George M. Cohan song and dance is grand old fun

July 08, 1994|By Phil Greenfield | Phil Greenfield,Special to the Sun

With the exception of "1776," the Peter Stone-Sherman Edwards musical that tells the tale of the writing of the Declaration of Independence with humor and song, there can be no better theatrical complement to the Fourth of July than a show by George M. Cohan.

The youngsters of the Annapolis Summer Garden Theatre capped off this year's Independence Day celebration Tuesday evening with an energetic, high-stepping presentation of George "45 Minutes from Broadway," into which director Bob Rude appropriately inserted such patriotic fare as Cohan's "Grand Old Flag," "Over There" and "Yankee Doodle Dandy."

The show is a cute, period farce that features a dead millionaire, a missing will, an actor who thinks he's come to wealth, his ditsy fiancee, a shifty mother-in-law to be and, of course, Mary, the loving house maid whose "grand old name" inspired one of Cohan's most memorable tunes.

Add an ensemble of partying hangers-on in tap shoes and you've pretty much got the gist of the show.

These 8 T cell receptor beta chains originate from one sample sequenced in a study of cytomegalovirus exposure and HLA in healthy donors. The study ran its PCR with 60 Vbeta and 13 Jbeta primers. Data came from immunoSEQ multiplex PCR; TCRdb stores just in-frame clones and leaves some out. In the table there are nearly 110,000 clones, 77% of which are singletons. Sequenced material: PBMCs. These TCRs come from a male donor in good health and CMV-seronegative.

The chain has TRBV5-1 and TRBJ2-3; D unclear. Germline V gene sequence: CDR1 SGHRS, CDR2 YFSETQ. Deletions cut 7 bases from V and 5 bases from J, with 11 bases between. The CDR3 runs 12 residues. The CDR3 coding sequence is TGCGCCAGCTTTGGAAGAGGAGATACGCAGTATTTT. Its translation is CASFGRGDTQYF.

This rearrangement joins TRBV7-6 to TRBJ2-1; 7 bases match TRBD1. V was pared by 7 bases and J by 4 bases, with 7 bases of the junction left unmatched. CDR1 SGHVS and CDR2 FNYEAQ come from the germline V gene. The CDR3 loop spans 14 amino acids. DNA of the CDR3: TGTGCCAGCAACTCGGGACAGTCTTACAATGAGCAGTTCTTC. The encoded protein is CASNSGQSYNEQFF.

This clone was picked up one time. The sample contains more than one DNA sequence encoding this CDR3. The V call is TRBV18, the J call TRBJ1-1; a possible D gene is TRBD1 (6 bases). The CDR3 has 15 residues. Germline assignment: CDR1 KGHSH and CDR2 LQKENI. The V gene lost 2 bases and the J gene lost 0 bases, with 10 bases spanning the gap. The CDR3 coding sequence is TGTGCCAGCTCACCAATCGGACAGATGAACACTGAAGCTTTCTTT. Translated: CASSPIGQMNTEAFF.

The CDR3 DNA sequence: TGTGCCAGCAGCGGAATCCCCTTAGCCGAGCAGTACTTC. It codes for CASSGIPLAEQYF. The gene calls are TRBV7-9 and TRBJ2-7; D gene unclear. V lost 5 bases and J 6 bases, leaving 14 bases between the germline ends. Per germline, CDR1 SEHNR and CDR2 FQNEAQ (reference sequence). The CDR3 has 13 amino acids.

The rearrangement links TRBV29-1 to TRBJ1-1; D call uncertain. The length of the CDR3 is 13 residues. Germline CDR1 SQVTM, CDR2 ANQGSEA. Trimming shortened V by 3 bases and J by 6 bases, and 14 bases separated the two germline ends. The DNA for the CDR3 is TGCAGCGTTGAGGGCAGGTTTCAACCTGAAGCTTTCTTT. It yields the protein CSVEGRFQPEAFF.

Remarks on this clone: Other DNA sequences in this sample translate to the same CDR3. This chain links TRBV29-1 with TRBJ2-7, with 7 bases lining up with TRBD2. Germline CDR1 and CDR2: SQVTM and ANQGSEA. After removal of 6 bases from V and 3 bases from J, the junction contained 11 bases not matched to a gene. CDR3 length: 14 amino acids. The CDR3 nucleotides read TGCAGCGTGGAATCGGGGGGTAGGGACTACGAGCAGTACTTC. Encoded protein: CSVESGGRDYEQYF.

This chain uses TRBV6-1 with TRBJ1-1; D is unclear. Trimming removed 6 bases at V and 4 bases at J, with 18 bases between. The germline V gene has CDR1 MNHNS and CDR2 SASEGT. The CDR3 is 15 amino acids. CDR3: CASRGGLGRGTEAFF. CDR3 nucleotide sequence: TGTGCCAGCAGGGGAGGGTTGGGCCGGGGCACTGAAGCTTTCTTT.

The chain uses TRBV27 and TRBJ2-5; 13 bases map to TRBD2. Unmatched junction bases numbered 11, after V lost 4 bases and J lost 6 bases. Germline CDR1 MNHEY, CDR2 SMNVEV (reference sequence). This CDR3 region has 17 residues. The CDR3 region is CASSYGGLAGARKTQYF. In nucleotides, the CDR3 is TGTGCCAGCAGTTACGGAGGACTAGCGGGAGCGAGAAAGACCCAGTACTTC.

Some very talented kids will be gracing the Summer Garden stage during the run of "Broadway."

Jeremy Corwin, well on his way to becoming a first-rate song and dance man, lights up the stage every second he's on it. When his voice and sense of pitch mature, watch out!

Brigit Murray is hilarious as the prissy housekeeper, and Jill Koethcke also is a riot as the shifty mother who would have her daughter marry the "millionaire" actor.

Lauren Shaw displays a comic touch as the klutzy daughter, and Jonathan Lidz is pleasant enough as the affable Thespian.

The "big gun," though, is the lovely Evelina Marchetti, whose poised, graceful portrayal of Mary is the show's highlight.

The ensemble numbers are great fun, especially the rousers that close the acts.

Improvements? Well, it's early in the run and things could get better. The song "Goodbye Flo" needs much more work; it was a mess. The miked voice that talks to Cohan needs to come across with much more personality. And why was the song "Mary" conducted as a dirge on the accompanying tape?

Technical aspects also need to be addressed. The sound system, complete with a foghorn blast in "Yankee Doodle Dandy," acted up all night long. At times, I thought I'd been transported into a wind tunnel.

But, like the big band concert that could be heard from the other end of the block, the glitches hardly seemed to bother the kids at all.

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